So why do I want to see the merry month of May painted black? Because May is Melanoma Awareness Month, and black is the awareness color associated with this evil disease. Melanoma is an often fatal form of skin cancer that seems to have a mind of its own. Melanoma is not full of hope like the month of May, although with new treatment options, hope is shining brighter. It is a disease that is dark, deadly, and foreboding, and unlike other cancers, the cases of melanoma are increasing. And it can, in many cases, be prevented. Melanoma needs to be stopped. Too many hearts have already been broken; too many lives have been shattered.
Although May is shared by many other diseases/disorders as an awareness month, it is melanoma that will get my support this May, as it does every month. You may or may not know that my daughter Jaime lost her life to melanoma when she was 29, so I have a very personal reason for giving this disease all my energy, time, and anger and for wearing the black ribbon to honor, remember, and respect my baby girl during May. She was diagnosed when she was 20 years old, back in 1998. Melanoma has progressed since that time from a disease I, and most people, had never heard of to one that is often in the news. I would love to see black as prominent during May as pink is during October for breast cancer awareness.
Jaime and I used to wait eagerly for her melanoma specialist to return from cancer conventions to learn of any new treatments ... but he was always empty handed. I know that he hated facing us with the same results from the previous years. The look on his face told us without him speaking that there was nothing new or nothing even close to being new. Now melanoma treatments are the highlights of those conventions, but it took a very long time ... too long for Jaime.
At one melanoma walk shortly after Jaime's death, I was asked if I was a survivor (they had special t-shirts for survivors). Without much thought, I said yes. I had fought that damn disease with every breath I had along side my brave daughter ... and yes, I did feel like I had survived even though Jaime did not. It certainly did not seem fair at all, but I had survived whether I wanted to or not. In the process though, I had lost my heart and my life as I had known it. My sons had lost the mother they once had. I was no longer me, thanks to melanoma. And I know that way too many of you reading this understand what I am saying. We MUST work harder to educate and advocate so that others will be spared the pain and anguish that we live with daily.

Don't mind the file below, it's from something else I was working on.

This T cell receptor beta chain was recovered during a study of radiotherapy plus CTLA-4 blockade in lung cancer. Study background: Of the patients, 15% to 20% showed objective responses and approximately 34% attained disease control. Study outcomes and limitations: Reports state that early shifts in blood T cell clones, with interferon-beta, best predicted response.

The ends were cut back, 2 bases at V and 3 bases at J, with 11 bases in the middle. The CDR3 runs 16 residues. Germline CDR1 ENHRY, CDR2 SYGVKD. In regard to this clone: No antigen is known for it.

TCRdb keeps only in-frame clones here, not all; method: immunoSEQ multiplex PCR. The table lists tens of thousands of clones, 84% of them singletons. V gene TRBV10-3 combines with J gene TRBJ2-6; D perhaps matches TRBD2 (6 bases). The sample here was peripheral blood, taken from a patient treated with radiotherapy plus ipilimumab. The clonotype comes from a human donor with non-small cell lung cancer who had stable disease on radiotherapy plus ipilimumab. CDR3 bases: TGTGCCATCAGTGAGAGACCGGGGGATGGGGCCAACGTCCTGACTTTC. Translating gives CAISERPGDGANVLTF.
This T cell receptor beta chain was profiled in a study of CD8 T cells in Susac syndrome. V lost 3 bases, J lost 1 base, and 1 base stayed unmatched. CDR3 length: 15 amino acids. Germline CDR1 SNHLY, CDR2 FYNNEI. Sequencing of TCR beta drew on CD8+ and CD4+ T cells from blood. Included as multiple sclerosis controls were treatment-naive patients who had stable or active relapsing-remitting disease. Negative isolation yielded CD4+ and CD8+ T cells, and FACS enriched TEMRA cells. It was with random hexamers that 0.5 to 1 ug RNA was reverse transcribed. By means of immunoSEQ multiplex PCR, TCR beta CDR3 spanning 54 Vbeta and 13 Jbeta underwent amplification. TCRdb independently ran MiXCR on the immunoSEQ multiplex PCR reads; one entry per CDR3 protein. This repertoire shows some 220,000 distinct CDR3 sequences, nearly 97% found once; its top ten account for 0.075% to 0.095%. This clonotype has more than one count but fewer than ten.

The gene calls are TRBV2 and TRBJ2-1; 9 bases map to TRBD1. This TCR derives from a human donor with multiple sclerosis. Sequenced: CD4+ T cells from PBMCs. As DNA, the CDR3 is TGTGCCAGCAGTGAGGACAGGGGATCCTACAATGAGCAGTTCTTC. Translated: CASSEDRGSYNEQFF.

Your best chance of beating melanoma is not getting it in the first place! So you will be hearing lots more from me this month about melanoma, particularly on Melanoma Monday (May 5 in 2014). I will be sharing facts about melanoma, risk factors, prevention, and detection and information on the other more common forms of skin cancer. Why? Because you need to be armed with information to protect your family and yourselves. Melanoma is unforgiving ... it has no cure. Once melanoma has touched you, it is for life. The fear of a recurrence and the pain of surgeries and treatments involved ... or the fear of it ending your life ... never goes away. Melanoma never goes away!
Melanoma May ... to create awareness, to educate, to honor & remember
So as we focus our attention on the beautiful month of May and all it has to offer us, please support melanoma awareness and/or donate to melanoma research. Matter of fact, don't just support it in May ... it needs your support, your attention, your donations all year round.
For comprehensive information on melanoma, visit www.AIMatMelanoma.org